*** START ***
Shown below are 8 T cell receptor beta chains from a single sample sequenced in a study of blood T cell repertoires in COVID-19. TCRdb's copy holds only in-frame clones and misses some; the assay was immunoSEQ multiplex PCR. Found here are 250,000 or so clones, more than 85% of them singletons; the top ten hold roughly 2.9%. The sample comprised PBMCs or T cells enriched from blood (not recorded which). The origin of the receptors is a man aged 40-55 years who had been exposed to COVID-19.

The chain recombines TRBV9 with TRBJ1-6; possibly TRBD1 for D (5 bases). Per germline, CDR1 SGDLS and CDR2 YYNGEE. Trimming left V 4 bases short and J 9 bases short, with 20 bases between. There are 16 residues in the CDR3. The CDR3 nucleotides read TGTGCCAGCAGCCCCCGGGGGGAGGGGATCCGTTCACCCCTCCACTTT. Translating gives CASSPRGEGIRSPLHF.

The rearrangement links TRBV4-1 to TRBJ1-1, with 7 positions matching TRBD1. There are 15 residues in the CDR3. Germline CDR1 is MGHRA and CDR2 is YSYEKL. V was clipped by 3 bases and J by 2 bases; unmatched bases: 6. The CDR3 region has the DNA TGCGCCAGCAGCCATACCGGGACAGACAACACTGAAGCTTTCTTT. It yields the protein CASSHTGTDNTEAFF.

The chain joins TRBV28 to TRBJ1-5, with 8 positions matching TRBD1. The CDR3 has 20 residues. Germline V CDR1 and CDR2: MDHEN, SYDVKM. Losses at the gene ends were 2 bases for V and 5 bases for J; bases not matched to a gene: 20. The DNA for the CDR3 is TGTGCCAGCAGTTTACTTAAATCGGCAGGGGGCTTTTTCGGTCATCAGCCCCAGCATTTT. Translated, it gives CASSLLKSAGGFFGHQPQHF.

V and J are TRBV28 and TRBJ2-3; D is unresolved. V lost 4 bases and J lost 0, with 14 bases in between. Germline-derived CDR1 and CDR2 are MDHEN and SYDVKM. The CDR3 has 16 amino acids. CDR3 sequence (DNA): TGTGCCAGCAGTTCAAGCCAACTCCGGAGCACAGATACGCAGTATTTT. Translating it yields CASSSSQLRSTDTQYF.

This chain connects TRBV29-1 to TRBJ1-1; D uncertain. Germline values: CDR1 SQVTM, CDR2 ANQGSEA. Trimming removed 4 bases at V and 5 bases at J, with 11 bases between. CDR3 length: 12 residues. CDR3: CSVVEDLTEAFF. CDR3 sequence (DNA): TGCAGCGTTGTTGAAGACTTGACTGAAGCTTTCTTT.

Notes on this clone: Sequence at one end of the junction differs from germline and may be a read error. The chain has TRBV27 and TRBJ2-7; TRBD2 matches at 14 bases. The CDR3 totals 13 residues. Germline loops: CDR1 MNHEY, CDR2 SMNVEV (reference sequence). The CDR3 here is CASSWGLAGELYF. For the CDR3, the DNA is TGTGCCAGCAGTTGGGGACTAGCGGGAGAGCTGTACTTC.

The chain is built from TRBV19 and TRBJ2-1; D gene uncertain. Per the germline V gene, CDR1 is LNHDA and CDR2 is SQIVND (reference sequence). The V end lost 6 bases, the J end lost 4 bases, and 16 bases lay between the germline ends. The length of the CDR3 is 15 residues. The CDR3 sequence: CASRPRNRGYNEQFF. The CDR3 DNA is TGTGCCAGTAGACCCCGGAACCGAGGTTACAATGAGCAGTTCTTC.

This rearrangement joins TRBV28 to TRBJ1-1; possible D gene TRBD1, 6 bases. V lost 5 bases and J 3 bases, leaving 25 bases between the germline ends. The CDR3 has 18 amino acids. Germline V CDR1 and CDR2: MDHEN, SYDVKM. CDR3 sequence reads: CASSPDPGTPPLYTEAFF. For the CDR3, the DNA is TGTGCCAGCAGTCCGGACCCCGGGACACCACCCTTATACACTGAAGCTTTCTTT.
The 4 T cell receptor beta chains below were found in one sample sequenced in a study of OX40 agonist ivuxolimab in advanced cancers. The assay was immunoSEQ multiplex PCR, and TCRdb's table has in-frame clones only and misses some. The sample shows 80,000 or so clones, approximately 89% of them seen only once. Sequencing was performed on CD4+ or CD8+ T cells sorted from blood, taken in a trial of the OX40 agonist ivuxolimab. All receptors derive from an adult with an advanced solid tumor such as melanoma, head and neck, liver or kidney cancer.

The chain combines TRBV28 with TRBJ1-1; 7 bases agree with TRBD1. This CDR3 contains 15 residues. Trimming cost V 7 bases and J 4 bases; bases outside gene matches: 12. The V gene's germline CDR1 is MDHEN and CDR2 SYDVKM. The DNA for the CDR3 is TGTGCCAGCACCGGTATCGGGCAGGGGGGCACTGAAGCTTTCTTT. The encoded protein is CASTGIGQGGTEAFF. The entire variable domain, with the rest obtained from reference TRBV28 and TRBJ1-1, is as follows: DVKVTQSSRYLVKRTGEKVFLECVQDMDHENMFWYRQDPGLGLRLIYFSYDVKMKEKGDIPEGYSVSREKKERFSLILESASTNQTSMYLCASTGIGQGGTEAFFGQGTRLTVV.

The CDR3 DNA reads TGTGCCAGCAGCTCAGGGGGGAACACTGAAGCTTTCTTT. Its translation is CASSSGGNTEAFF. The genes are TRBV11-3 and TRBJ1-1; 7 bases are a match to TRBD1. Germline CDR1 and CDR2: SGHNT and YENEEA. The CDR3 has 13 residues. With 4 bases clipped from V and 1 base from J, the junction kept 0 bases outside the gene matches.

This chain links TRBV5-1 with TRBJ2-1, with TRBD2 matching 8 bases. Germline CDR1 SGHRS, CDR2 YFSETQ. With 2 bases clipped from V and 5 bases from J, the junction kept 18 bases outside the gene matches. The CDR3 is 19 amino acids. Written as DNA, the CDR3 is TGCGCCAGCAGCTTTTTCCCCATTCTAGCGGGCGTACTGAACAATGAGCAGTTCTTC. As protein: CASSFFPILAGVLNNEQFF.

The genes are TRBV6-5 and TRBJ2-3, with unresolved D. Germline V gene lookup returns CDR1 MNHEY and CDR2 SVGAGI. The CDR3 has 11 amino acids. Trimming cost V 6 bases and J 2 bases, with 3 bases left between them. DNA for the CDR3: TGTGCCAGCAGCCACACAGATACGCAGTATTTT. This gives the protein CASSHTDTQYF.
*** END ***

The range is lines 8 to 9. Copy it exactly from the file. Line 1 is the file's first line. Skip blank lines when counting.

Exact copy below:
The chain is built from TRBV19 and TRBJ2-1; D gene uncertain. Per the germline V gene, CDR1 is LNHDA and CDR2 is SQIVND (reference sequence). The V end lost 6 bases, the J end lost 4 bases, and 16 bases lay between the germline ends. The length of the CDR3 is 15 residues. The CDR3 sequence: CASRPRNRGYNEQFF. The CDR3 DNA is TGTGCCAGTAGACCCCGGAACCGAGGTTACAATGAGCAGTTCTTC.

This rearrangement joins TRBV28 to TRBJ1-1; possible D gene TRBD1, 6 bases. V lost 5 bases and J 3 bases, leaving 25 bases between the germline ends. The CDR3 has 18 amino acids. Germline V CDR1 and CDR2: MDHEN, SYDVKM. CDR3 sequence reads: CASSPDPGTPPLYTEAFF. For the CDR3, the DNA is TGTGCCAGCAGTCCGGACCCCGGGACACCACCCTTATACACTGAAGCTTTCTTT.